Tuesday, October 26, 2010

Did my birth experience set me up to fail at breastfeeding?

Welcome, Carnival of Breastfeeding readers! This month's theme is the birth-breastfeeding continuum. 

I knew exactly what I wanted the birth of my baby to be like. Before I even became pregnant, before I even had any business worrying about babies and childbirth, I had a picture in my head of how it would go. Of course I would have an all-natural delivery, I would labor in a tub and give birth in whatever position felt the best, most likely on all fours or squatting. I read every book on natural childbirth that you can imagine and as the months went by, I became more and more worried about getting what I wanted at a hospital with a birth attended by an obstetrician. But I liked my OB and we seemed to be on the same page throughout my pregnancy and I regularly reminded him of how this birth was going to go. I thought about switching to a midwife and even took a childbirth and breastfeeding class at the Miami Maternity Center, which was featured in a show on Discovery Health called House of Babies.

I loved the birth center and the way the midwives there described how empowering birth could be. I wanted that experience, to know that everyone in the room was supporting me and that any interventions would only occur if absolutely medically necessary. But inexplicably, I kept going back to my OB's office for check-ups. When I hit the 42 week mark, I finally agreed to come in the next day to be induced, but thankfully I went into labor on my own. And for the most part, I got the birth I wanted. I didn't get an epidural, but I did have to push while lying on my back. My son was whisked away to be cleaned and measured and weighed, but he was returned to me quickly and I was able to breastfeed him for about 30 minutes in the delivery room. I felt pretty good about the way that things had turned out, figuring that for a hospital birth, I'd gotten pretty lucky.

But a recent podcast with Linda Smith on the Motherwear Blog nearly brought me to tears, as Linda discussed all of the ways in which typical hospital practices can cause breastfeeding problems. My son and I had such a rough start to breastfeeding but I blamed that on me being a first-time mom and never having seen anyone breastfeed. But was it my birth that impacted the nursing relationship between me and my son?

I had read how important it was for a mom to nurse her baby within the first hour of birth and I was able to do that. But my son was washed clean first and we were never skin-to-skin. If the importance if skin-to-skin was stressed in the pregnancy and breastfeeding books that I read, I don't remember it. And no one in the hospital ever suggested it. In fact, they yelled at me for unraveling him from his swaddle and holding him in bed with me, saying his temp would drop and if it did, he'd have to go under a warmer in the nursery and I wouldn't be able to keep him in the room with me. After that threat, I was sure to keep him swaddled tight at all times.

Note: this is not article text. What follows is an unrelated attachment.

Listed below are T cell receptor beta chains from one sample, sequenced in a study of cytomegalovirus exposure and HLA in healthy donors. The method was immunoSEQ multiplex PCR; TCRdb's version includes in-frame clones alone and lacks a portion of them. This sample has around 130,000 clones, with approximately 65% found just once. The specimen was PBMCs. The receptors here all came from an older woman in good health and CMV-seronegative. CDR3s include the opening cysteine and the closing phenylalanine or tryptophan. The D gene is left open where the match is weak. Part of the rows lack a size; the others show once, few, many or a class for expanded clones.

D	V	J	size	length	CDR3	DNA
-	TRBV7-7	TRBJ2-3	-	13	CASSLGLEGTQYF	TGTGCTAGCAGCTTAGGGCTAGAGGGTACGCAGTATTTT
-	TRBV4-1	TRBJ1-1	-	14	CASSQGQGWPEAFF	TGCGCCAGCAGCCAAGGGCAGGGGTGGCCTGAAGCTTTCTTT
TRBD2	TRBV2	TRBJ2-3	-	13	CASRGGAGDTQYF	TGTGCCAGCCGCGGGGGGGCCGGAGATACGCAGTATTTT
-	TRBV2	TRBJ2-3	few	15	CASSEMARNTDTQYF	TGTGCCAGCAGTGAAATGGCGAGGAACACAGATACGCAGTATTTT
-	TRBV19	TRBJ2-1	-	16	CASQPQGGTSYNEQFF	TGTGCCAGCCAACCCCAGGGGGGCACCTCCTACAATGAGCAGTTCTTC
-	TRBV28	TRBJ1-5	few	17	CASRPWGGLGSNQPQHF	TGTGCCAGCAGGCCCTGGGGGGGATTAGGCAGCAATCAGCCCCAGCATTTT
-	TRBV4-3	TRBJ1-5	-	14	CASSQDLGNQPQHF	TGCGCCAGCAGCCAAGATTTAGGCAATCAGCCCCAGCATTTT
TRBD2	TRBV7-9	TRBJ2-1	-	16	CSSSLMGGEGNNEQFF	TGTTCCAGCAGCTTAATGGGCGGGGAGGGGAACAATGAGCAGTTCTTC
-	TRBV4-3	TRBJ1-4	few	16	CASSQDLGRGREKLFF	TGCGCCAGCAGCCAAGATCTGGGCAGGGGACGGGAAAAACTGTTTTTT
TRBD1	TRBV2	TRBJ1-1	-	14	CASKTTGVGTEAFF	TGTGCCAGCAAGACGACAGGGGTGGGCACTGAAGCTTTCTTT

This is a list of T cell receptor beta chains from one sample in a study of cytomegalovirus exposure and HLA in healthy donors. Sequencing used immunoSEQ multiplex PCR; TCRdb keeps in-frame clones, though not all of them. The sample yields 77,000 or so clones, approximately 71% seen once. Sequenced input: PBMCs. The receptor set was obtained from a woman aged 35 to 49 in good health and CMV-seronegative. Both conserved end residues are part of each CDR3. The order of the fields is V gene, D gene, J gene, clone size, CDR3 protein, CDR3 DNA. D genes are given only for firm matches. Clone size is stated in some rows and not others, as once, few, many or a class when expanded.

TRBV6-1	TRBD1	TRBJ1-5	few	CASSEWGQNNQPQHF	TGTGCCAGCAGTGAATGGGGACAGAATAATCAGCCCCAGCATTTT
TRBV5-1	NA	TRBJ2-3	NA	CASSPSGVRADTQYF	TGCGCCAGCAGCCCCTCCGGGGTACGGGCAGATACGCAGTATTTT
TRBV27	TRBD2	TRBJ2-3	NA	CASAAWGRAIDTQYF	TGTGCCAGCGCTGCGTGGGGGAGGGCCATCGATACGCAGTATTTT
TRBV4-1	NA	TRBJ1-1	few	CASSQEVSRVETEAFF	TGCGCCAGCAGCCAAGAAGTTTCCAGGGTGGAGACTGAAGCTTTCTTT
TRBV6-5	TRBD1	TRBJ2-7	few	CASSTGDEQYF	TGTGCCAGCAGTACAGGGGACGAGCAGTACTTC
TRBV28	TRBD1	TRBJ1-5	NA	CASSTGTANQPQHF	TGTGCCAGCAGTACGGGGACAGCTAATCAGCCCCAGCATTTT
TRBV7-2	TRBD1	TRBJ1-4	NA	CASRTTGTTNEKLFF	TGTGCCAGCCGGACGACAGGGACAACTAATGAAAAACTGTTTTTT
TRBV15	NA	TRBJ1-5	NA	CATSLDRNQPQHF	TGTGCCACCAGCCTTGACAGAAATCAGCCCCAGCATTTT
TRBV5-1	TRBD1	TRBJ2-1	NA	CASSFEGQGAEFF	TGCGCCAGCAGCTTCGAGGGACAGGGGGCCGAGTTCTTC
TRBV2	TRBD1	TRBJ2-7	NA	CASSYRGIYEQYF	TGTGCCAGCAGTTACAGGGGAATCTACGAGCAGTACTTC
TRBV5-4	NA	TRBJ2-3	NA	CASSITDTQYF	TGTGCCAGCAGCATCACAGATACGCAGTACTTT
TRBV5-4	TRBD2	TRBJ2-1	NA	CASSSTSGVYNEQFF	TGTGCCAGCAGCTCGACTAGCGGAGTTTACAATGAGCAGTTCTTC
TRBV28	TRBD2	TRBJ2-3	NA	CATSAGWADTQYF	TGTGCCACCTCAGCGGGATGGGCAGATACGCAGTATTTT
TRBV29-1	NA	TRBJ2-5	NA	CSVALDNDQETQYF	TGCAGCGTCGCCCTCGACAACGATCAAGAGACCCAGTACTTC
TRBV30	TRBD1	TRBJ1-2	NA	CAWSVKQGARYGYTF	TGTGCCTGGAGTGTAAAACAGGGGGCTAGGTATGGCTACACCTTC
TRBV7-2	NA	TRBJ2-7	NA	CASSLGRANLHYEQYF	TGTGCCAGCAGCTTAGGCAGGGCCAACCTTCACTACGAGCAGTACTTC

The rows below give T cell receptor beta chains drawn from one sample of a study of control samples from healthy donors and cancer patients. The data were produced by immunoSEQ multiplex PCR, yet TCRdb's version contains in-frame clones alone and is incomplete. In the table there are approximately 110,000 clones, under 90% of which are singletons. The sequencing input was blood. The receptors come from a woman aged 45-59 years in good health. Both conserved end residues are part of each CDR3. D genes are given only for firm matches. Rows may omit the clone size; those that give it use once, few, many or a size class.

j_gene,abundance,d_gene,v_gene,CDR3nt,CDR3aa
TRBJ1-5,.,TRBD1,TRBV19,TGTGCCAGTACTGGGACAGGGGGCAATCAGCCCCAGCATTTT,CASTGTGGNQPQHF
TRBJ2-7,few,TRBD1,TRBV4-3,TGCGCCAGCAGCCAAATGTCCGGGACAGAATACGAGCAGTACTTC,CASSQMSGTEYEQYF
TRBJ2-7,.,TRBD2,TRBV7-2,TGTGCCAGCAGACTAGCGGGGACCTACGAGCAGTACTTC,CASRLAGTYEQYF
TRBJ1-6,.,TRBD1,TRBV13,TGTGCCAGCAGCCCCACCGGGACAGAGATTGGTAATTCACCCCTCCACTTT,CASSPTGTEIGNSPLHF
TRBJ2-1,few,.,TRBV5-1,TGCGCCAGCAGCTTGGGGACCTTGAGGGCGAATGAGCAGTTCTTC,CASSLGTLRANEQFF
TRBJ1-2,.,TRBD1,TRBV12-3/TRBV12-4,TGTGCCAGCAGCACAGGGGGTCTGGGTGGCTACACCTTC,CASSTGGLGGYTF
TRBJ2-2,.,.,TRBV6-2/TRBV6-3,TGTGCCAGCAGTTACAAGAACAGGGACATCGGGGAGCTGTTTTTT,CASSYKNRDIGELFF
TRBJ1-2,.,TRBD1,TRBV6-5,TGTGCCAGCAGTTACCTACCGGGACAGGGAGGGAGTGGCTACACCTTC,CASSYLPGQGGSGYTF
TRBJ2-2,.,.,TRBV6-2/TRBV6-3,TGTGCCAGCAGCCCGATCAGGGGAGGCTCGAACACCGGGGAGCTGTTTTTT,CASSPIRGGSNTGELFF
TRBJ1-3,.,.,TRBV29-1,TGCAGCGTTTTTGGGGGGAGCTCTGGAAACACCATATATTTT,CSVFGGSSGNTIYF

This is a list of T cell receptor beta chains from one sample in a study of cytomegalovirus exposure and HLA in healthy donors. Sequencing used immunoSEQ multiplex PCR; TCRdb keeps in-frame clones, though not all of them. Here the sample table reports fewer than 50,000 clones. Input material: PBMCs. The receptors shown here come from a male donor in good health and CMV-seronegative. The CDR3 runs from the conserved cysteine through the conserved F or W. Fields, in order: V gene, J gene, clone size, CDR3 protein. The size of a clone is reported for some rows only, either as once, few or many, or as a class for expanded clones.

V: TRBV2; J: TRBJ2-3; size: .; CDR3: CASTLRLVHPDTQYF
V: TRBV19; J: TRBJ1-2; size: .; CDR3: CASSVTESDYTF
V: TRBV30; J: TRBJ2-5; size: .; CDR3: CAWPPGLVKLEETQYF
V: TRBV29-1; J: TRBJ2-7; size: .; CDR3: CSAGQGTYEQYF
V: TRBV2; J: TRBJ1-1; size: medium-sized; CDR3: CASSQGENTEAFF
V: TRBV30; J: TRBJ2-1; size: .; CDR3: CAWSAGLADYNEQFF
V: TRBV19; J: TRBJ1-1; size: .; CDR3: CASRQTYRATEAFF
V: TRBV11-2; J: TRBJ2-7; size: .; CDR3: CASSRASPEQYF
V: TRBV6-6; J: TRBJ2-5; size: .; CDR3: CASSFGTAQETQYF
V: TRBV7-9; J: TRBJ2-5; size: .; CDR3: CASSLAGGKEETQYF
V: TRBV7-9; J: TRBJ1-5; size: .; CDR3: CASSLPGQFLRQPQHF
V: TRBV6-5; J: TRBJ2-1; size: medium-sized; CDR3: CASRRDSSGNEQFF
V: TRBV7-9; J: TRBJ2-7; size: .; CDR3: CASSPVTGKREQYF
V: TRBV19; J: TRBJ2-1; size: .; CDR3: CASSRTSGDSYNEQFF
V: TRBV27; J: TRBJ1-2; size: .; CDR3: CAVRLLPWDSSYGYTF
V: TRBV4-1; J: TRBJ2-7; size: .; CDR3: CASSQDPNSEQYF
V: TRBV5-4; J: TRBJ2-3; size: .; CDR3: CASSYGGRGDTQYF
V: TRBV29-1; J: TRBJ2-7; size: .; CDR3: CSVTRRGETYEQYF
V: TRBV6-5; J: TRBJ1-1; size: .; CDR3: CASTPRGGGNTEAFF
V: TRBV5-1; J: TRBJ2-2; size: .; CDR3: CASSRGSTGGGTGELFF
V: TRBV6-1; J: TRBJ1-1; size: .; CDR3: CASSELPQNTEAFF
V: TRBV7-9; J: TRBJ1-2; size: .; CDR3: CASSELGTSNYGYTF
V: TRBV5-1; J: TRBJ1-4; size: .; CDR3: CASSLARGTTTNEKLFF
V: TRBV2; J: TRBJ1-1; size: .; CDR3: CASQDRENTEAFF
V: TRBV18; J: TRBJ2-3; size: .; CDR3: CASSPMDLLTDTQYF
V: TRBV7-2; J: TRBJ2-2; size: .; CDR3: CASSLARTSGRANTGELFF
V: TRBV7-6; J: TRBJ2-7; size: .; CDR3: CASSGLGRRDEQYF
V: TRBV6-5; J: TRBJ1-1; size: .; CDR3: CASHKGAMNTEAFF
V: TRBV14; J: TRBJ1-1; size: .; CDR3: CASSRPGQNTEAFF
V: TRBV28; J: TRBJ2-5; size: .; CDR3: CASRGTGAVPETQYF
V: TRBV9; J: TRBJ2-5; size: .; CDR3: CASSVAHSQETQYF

And what about my IV? I was only in labor at the hospital for about 3 hours, but I had IV fluids the entire time. Could that have inflated my son's birth weight, making it seem like he lost more weight than he really did? My son also had a lot of trouble latching and my milk came in two days later than is normal. Was edema caused by the IV to blame?

They also did a heelstick on my son, said his blood sugar was low and gave him formula in a bottle. I tried to argue with the nurse, saying I had asked for no bottles or formula, but she said they HAD to give it to him because it was medically necessary so I said OK. When I looked at our discharge papers, I saw he had been given formula every time he left the room for some other test! I was so mad, but at that point, what could I do? And to be honest, I probably would have consented then, too, because I didn't want to harm my baby.

And what of the stuff that seemed totally innocuous at the time, like bulb suctioning, or the nurses taking the baby to the nursery, just once for an hour, so I could sleep? I know there's nothing I can do about it at this point, but thinking about it has been bothering me a lot lately. I thought I'd had just about the best experience you could have in a hospital, but now I'm not so sure. If my son had been born at the birth center, would he have taken to breastfeeding quicker? Could I have avoided the sore nipples and weeks of nervewracking weight checks for a baby who wasn't gaining quick enough?

Did my birth set me up to fail at breastfeeding? And if it did, did I make it by luck or sheer determination? How many other women are throwing in the towel before they meet their nursing goals because of routine hospital practices?

Please be sure to check out the other Carnival participants' posts!

Crib Keeper @ Tales from the Crib: On Not Being Discouraged
Suchada @ Mama Eve: Birth and Breastfeeding
Christina @ Massachusetts Friends of Midwives: Early Intervention Lactation Help
Jenny @ Chronicles of a Nursing mom: Birth Experiences and Its Effect on Breastfeeding
Michelle @ Mama Bear: Long, wide shadow of bad births
Sarah @ Reproductive Rites: Fighting for Breastfeeding
Tanya @ Motherwear Blog: The Birth/Breastfeeding Continuum
Kate @ Tumbling Boobs: Nursing After Surrogacy or Adoption

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